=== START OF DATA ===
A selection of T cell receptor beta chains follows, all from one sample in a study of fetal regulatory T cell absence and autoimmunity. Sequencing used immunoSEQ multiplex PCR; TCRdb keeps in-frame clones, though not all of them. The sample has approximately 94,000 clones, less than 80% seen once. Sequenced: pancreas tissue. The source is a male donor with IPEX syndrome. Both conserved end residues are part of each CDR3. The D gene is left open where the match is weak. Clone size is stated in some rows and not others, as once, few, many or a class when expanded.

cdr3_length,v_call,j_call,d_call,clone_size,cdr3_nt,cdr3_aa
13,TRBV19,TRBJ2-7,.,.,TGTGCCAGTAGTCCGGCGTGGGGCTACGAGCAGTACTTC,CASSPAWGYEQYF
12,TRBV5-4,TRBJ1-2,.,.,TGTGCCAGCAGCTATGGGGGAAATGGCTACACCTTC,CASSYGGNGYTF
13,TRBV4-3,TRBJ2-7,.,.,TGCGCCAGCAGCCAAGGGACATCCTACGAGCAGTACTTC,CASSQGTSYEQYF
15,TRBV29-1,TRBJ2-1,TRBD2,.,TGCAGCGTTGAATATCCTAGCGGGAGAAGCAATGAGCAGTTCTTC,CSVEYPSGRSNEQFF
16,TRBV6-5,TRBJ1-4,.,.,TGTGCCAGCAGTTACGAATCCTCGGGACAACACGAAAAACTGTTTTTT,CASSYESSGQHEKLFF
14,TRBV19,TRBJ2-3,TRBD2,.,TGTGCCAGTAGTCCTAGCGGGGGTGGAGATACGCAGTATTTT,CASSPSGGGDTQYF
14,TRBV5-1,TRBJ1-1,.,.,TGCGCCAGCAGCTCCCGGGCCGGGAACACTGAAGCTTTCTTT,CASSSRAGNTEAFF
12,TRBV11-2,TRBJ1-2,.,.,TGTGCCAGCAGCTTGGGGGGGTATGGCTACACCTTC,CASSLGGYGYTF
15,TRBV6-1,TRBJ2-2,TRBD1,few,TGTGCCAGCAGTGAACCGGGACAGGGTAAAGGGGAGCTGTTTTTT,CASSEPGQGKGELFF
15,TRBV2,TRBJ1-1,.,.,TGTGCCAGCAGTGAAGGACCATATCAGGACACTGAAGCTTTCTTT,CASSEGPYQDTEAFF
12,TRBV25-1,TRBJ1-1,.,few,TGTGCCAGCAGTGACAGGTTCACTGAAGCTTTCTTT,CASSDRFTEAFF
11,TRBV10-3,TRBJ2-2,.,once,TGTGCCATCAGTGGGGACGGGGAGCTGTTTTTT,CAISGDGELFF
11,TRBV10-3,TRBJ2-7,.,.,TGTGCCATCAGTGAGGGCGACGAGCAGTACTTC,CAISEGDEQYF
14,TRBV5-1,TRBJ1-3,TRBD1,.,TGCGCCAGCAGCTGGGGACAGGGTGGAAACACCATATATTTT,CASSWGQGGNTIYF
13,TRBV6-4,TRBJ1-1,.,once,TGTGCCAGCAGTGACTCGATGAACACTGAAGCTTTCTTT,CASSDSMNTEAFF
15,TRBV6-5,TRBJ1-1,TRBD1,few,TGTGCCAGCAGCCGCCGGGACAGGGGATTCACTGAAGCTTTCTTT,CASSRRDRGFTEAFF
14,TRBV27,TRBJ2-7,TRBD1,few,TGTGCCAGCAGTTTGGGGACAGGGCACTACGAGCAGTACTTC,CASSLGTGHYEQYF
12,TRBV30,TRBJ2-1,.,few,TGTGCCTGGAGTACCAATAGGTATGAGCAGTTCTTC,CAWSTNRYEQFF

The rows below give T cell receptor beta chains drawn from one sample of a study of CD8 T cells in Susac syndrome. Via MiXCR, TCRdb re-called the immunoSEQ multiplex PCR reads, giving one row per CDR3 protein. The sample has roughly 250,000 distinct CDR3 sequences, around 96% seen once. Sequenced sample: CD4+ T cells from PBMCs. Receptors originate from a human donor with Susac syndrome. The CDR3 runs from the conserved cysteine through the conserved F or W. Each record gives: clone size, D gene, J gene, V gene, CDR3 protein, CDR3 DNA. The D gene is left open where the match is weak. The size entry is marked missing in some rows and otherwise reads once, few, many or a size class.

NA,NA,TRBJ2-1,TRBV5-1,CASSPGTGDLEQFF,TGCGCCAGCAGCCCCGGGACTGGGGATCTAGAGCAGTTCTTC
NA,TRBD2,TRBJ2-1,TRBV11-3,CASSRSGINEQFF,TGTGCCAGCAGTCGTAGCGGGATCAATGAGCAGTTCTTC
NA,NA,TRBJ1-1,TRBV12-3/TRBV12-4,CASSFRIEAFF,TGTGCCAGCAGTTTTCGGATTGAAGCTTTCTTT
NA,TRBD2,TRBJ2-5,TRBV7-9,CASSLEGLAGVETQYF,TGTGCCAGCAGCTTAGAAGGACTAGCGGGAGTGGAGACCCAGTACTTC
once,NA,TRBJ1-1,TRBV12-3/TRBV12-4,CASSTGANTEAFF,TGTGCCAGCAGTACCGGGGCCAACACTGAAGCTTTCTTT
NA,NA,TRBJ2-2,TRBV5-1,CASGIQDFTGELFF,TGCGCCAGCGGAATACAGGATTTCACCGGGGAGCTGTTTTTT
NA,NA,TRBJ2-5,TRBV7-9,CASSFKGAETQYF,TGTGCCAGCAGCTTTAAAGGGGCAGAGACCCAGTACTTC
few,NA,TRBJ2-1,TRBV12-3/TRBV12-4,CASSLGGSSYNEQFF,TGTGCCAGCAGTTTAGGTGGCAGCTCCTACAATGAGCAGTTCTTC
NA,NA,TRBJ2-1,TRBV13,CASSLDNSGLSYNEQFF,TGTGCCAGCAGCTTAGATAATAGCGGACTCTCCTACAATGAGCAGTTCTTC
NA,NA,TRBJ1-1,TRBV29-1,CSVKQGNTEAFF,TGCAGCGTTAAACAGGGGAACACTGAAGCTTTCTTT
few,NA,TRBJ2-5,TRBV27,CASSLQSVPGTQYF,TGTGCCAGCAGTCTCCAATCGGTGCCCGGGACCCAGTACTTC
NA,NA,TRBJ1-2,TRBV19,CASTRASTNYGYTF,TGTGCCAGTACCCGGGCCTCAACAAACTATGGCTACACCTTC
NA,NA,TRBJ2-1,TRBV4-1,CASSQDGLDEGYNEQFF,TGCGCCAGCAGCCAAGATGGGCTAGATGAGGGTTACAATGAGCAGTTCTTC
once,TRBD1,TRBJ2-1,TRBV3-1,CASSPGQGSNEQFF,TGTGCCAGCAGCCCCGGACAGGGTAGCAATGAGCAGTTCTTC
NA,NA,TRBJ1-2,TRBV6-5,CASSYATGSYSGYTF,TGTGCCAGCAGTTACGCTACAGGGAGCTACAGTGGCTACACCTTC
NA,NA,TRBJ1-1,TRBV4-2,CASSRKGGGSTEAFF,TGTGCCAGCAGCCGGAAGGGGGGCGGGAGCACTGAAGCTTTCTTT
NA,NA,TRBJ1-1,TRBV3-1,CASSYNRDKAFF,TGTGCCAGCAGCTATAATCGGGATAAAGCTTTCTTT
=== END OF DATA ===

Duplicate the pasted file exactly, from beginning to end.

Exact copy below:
A selection of T cell receptor beta chains follows, all from one sample in a study of fetal regulatory T cell absence and autoimmunity. Sequencing used immunoSEQ multiplex PCR; TCRdb keeps in-frame clones, though not all of them. The sample has approximately 94,000 clones, less than 80% seen once. Sequenced: pancreas tissue. The source is a male donor with IPEX syndrome. Both conserved end residues are part of each CDR3. The D gene is left open where the match is weak. Clone size is stated in some rows and not others, as once, few, many or a class when expanded.

cdr3_length,v_call,j_call,d_call,clone_size,cdr3_nt,cdr3_aa
13,TRBV19,TRBJ2-7,.,.,TGTGCCAGTAGTCCGGCGTGGGGCTACGAGCAGTACTTC,CASSPAWGYEQYF
12,TRBV5-4,TRBJ1-2,.,.,TGTGCCAGCAGCTATGGGGGAAATGGCTACACCTTC,CASSYGGNGYTF
13,TRBV4-3,TRBJ2-7,.,.,TGCGCCAGCAGCCAAGGGACATCCTACGAGCAGTACTTC,CASSQGTSYEQYF
15,TRBV29-1,TRBJ2-1,TRBD2,.,TGCAGCGTTGAATATCCTAGCGGGAGAAGCAATGAGCAGTTCTTC,CSVEYPSGRSNEQFF
16,TRBV6-5,TRBJ1-4,.,.,TGTGCCAGCAGTTACGAATCCTCGGGACAACACGAAAAACTGTTTTTT,CASSYESSGQHEKLFF
14,TRBV19,TRBJ2-3,TRBD2,.,TGTGCCAGTAGTCCTAGCGGGGGTGGAGATACGCAGTATTTT,CASSPSGGGDTQYF
14,TRBV5-1,TRBJ1-1,.,.,TGCGCCAGCAGCTCCCGGGCCGGGAACACTGAAGCTTTCTTT,CASSSRAGNTEAFF
12,TRBV11-2,TRBJ1-2,.,.,TGTGCCAGCAGCTTGGGGGGGTATGGCTACACCTTC,CASSLGGYGYTF
15,TRBV6-1,TRBJ2-2,TRBD1,few,TGTGCCAGCAGTGAACCGGGACAGGGTAAAGGGGAGCTGTTTTTT,CASSEPGQGKGELFF
15,TRBV2,TRBJ1-1,.,.,TGTGCCAGCAGTGAAGGACCATATCAGGACACTGAAGCTTTCTTT,CASSEGPYQDTEAFF
12,TRBV25-1,TRBJ1-1,.,few,TGTGCCAGCAGTGACAGGTTCACTGAAGCTTTCTTT,CASSDRFTEAFF
11,TRBV10-3,TRBJ2-2,.,once,TGTGCCATCAGTGGGGACGGGGAGCTGTTTTTT,CAISGDGELFF
11,TRBV10-3,TRBJ2-7,.,.,TGTGCCATCAGTGAGGGCGACGAGCAGTACTTC,CAISEGDEQYF
14,TRBV5-1,TRBJ1-3,TRBD1,.,TGCGCCAGCAGCTGGGGACAGGGTGGAAACACCATATATTTT,CASSWGQGGNTIYF
13,TRBV6-4,TRBJ1-1,.,once,TGTGCCAGCAGTGACTCGATGAACACTGAAGCTTTCTTT,CASSDSMNTEAFF
15,TRBV6-5,TRBJ1-1,TRBD1,few,TGTGCCAGCAGCCGCCGGGACAGGGGATTCACTGAAGCTTTCTTT,CASSRRDRGFTEAFF
14,TRBV27,TRBJ2-7,TRBD1,few,TGTGCCAGCAGTTTGGGGACAGGGCACTACGAGCAGTACTTC,CASSLGTGHYEQYF
12,TRBV30,TRBJ2-1,.,few,TGTGCCTGGAGTACCAATAGGTATGAGCAGTTCTTC,CAWSTNRYEQFF

The rows below give T cell receptor beta chains drawn from one sample of a study of CD8 T cells in Susac syndrome. Via MiXCR, TCRdb re-called the immunoSEQ multiplex PCR reads, giving one row per CDR3 protein. The sample has roughly 250,000 distinct CDR3 sequences, around 96% seen once. Sequenced sample: CD4+ T cells from PBMCs. Receptors originate from a human donor with Susac syndrome. The CDR3 runs from the conserved cysteine through the conserved F or W. Each record gives: clone size, D gene, J gene, V gene, CDR3 protein, CDR3 DNA. The D gene is left open where the match is weak. The size entry is marked missing in some rows and otherwise reads once, few, many or a size class.

NA,NA,TRBJ2-1,TRBV5-1,CASSPGTGDLEQFF,TGCGCCAGCAGCCCCGGGACTGGGGATCTAGAGCAGTTCTTC
NA,TRBD2,TRBJ2-1,TRBV11-3,CASSRSGINEQFF,TGTGCCAGCAGTCGTAGCGGGATCAATGAGCAGTTCTTC
NA,NA,TRBJ1-1,TRBV12-3/TRBV12-4,CASSFRIEAFF,TGTGCCAGCAGTTTTCGGATTGAAGCTTTCTTT
NA,TRBD2,TRBJ2-5,TRBV7-9,CASSLEGLAGVETQYF,TGTGCCAGCAGCTTAGAAGGACTAGCGGGAGTGGAGACCCAGTACTTC
once,NA,TRBJ1-1,TRBV12-3/TRBV12-4,CASSTGANTEAFF,TGTGCCAGCAGTACCGGGGCCAACACTGAAGCTTTCTTT
NA,NA,TRBJ2-2,TRBV5-1,CASGIQDFTGELFF,TGCGCCAGCGGAATACAGGATTTCACCGGGGAGCTGTTTTTT
NA,NA,TRBJ2-5,TRBV7-9,CASSFKGAETQYF,TGTGCCAGCAGCTTTAAAGGGGCAGAGACCCAGTACTTC
few,NA,TRBJ2-1,TRBV12-3/TRBV12-4,CASSLGGSSYNEQFF,TGTGCCAGCAGTTTAGGTGGCAGCTCCTACAATGAGCAGTTCTTC
NA,NA,TRBJ2-1,TRBV13,CASSLDNSGLSYNEQFF,TGTGCCAGCAGCTTAGATAATAGCGGACTCTCCTACAATGAGCAGTTCTTC
NA,NA,TRBJ1-1,TRBV29-1,CSVKQGNTEAFF,TGCAGCGTTAAACAGGGGAACACTGAAGCTTTCTTT
few,NA,TRBJ2-5,TRBV27,CASSLQSVPGTQYF,TGTGCCAGCAGTCTCCAATCGGTGCCCGGGACCCAGTACTTC
NA,NA,TRBJ1-2,TRBV19,CASTRASTNYGYTF,TGTGCCAGTACCCGGGCCTCAACAAACTATGGCTACACCTTC
NA,NA,TRBJ2-1,TRBV4-1,CASSQDGLDEGYNEQFF,TGCGCCAGCAGCCAAGATGGGCTAGATGAGGGTTACAATGAGCAGTTCTTC
once,TRBD1,TRBJ2-1,TRBV3-1,CASSPGQGSNEQFF,TGTGCCAGCAGCCCCGGACAGGGTAGCAATGAGCAGTTCTTC
NA,NA,TRBJ1-2,TRBV6-5,CASSYATGSYSGYTF,TGTGCCAGCAGTTACGCTACAGGGAGCTACAGTGGCTACACCTTC
NA,NA,TRBJ1-1,TRBV4-2,CASSRKGGGSTEAFF,TGTGCCAGCAGCCGGAAGGGGGGCGGGAGCACTGAAGCTTTCTTT
NA,NA,TRBJ1-1,TRBV3-1,CASSYNRDKAFF,TGTGCCAGCAGCTATAATCGGGATAAAGCTTTCTTT